CW - Exotic food not for the faint of heart

Late last year one of my colleagues took a trip to Vietnam. As a souvenir for her colleagues, she brought back a packet of Kopi Luwak for us in the office to enjoy.

Vietnam isn't particularly known for Kopi Luwak. When coffee enthusiasts discuss the topic of this exotic blend of coffee, they will most likely associate it with Indonesia, where it has been popularised to have been discovered in.

Kopi Luwak is made from beans that have been fermented in the belly of the Civet (sometimes called a Civet Cat). The Civet consumes coffee fruits in their diet - and after fermenting in their belly, they pass the beans in their droppings. These droppings were collected by farmers, cleaned, ground and roasted to make the highly sought after Kopi Luwak.

That's right. This coffee is made from poop - but that's not the main topic of this story.

If you're a coffee enthusiast (or have been hanging out around one for long enough), you'll also recognise that Kopi Luwak is also revered as the world's most expensive coffee. Reports state it can start anywhere close to 200 USD per kilogram.

It's this "floor price" of Kopi Luwak that ties into this blog post. 200 USD per kilogram of anything is appealing to a trader - and when the hustle kicks into high gear, there's no stopping the sheer force of profit-seeking capitalism.

A quick Googling of Kopi Luwak will lead you down a couple of articles telling you not to drink this exotic coffee.

Read further into these links and you'll find a heavy criticism of farms in Southeast Asia that keep Civets in captivity, feeding them a diet of nothing but coffee pods. They're bred and farmed in tiny cages, a far cry from the forests where they are known to roam

I like my cup of Kopi Luwak. I really do. It's rich with notes of chocolate and it keeps me going even on the darkest of days in the office. It's the only coffee that I've pulled an entire cup from using an espresso machine (from the same puck) and still found it to be really enjoyable on its own - sans milk and sugar

My question to you, dear reader, is whether I'm guilty of animal abuse for enjoying this cup of Kopi Luwak that I'm drinking as I write this. The coffee ground was a gift from my colleague - probably a playful jab at us that she made us literally eat shit.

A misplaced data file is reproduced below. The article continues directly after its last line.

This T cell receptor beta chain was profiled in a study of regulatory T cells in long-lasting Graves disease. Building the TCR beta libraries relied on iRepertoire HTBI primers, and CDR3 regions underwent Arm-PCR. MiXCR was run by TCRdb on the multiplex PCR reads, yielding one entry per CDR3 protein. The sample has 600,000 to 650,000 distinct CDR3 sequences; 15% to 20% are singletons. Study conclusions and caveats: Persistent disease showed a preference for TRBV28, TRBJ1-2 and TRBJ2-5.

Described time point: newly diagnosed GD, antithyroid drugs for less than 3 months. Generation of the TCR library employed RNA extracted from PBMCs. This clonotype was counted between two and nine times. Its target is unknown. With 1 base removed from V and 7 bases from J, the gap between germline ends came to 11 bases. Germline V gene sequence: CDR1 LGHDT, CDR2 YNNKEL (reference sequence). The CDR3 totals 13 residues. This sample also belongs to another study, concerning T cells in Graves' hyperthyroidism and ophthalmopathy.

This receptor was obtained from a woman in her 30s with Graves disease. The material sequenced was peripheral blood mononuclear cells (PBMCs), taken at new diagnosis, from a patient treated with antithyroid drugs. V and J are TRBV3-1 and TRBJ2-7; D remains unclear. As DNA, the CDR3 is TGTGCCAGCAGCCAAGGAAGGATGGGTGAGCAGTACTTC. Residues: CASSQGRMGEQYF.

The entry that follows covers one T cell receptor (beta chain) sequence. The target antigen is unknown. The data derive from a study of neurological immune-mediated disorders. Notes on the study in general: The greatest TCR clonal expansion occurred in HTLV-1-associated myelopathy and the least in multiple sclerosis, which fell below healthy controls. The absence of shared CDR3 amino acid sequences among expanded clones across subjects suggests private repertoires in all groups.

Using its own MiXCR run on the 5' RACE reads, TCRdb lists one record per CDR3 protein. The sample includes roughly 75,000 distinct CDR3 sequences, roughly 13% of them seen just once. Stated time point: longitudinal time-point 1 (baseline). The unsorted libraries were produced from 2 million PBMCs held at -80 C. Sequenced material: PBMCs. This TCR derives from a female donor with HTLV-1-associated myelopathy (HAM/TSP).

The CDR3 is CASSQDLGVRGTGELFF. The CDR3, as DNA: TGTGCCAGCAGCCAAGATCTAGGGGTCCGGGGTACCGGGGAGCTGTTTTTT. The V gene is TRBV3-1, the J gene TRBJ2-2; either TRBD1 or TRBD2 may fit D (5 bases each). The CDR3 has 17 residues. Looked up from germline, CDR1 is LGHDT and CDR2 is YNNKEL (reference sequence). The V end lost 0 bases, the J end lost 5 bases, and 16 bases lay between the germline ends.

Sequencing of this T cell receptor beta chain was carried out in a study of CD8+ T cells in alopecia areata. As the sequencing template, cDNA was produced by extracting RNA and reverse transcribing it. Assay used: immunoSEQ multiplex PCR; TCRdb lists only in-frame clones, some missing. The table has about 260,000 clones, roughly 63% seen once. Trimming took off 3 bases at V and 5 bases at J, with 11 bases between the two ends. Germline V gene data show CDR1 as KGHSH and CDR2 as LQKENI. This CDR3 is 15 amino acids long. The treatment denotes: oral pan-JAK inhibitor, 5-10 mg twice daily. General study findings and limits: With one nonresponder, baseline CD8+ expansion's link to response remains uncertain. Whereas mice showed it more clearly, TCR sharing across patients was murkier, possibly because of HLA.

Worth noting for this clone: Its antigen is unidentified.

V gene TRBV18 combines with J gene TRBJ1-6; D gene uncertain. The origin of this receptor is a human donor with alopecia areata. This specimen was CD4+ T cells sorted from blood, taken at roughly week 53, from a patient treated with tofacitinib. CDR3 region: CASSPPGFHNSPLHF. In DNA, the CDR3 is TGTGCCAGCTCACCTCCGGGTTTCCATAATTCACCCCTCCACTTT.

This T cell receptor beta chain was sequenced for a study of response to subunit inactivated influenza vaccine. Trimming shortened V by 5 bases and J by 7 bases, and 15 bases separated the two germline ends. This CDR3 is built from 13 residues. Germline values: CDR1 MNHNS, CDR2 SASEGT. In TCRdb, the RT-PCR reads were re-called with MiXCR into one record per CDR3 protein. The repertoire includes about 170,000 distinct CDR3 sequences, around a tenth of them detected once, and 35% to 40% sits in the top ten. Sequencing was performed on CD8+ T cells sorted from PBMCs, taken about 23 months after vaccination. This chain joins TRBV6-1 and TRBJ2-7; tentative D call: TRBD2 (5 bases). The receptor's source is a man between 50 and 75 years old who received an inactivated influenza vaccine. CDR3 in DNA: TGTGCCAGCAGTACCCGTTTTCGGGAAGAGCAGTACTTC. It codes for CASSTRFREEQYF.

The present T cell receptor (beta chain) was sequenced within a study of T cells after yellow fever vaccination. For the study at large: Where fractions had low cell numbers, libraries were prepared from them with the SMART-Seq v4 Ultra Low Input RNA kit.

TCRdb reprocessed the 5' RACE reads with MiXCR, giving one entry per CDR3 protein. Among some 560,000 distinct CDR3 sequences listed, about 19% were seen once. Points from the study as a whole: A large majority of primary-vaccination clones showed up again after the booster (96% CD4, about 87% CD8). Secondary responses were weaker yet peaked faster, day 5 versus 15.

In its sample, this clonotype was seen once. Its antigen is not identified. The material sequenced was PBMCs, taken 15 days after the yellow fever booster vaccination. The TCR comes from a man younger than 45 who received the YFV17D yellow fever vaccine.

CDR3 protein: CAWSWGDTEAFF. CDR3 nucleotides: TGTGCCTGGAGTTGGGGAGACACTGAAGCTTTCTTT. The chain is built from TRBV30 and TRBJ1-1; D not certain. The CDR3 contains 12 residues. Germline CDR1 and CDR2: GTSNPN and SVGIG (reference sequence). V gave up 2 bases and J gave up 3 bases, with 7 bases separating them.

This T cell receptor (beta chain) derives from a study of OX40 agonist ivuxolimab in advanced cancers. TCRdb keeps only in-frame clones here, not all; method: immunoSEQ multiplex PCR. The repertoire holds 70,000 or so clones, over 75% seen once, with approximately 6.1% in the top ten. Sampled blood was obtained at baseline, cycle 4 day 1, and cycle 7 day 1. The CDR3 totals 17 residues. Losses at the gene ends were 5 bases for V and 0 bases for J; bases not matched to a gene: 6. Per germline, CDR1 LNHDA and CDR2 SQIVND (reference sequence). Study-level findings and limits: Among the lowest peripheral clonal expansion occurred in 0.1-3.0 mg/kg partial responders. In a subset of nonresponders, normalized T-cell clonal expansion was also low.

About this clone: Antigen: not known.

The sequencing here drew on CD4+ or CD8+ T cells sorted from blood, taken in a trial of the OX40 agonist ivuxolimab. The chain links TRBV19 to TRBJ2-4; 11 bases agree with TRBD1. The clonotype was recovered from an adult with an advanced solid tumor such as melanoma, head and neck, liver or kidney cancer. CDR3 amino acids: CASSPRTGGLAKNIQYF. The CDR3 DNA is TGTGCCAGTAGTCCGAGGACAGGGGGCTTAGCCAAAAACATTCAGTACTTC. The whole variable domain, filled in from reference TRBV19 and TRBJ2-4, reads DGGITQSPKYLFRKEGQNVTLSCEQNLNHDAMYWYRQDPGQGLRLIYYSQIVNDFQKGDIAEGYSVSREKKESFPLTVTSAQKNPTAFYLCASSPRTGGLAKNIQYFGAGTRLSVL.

I have no idea if this coffee was picked up in the wee hours of the morning from foragers picking through the floor of the rainforest - or whether it came from a malnourished Civet sitting in a cage only a few inches longer than its body, deriving whatever nutrition it can from the supply of coffee berries being fed to it.

The basic idea of what this coffee is has remained a constant. Civet eats berries, digests the berry pulp, the pith of the berries pass through their gastric juices and come out their butthole.

The manipulated variable is simply our human greed and desire to maximise profit - which has turned one of the most harmless ways to harvest coffee into an abusive, cruel one. It's honestly surprising how much damage greed can do to even the most benign of harvests - literal shit.

I am posting this article to this territory of t/NeededAdjustments because me changing whether I drink the Kopi Luwak in the pantry or not is an adjustment that makes no impact whatsoever. It's easy to come and shell me in the comments saying I am creating demand for an industry powered by cruelty. Heck, some people get a good kick out of it too because it makes them feel important - it makes them feel like they're doing their part in the world from the tips of their fingers tapping away on a tiny smartphone keyboard.

There's adjustments needed all over the place when it comes to fixing a problem like this that's ruining everything that's good in the world and honestly I don't know where to even start searching.

But I don't think it'll start and end with me putting down the cup of coffee I'm sipping on as I type on this. It's literal shit after all. It could have been picked off the forest floor - or from a tray underneath a wire mesh cage on an overcrowded farm.

Wherever these adjustments have to be, I hope we can find it before we either lose our Civet cats or this coffee that they produce.

Cuz this is some damn good coffee.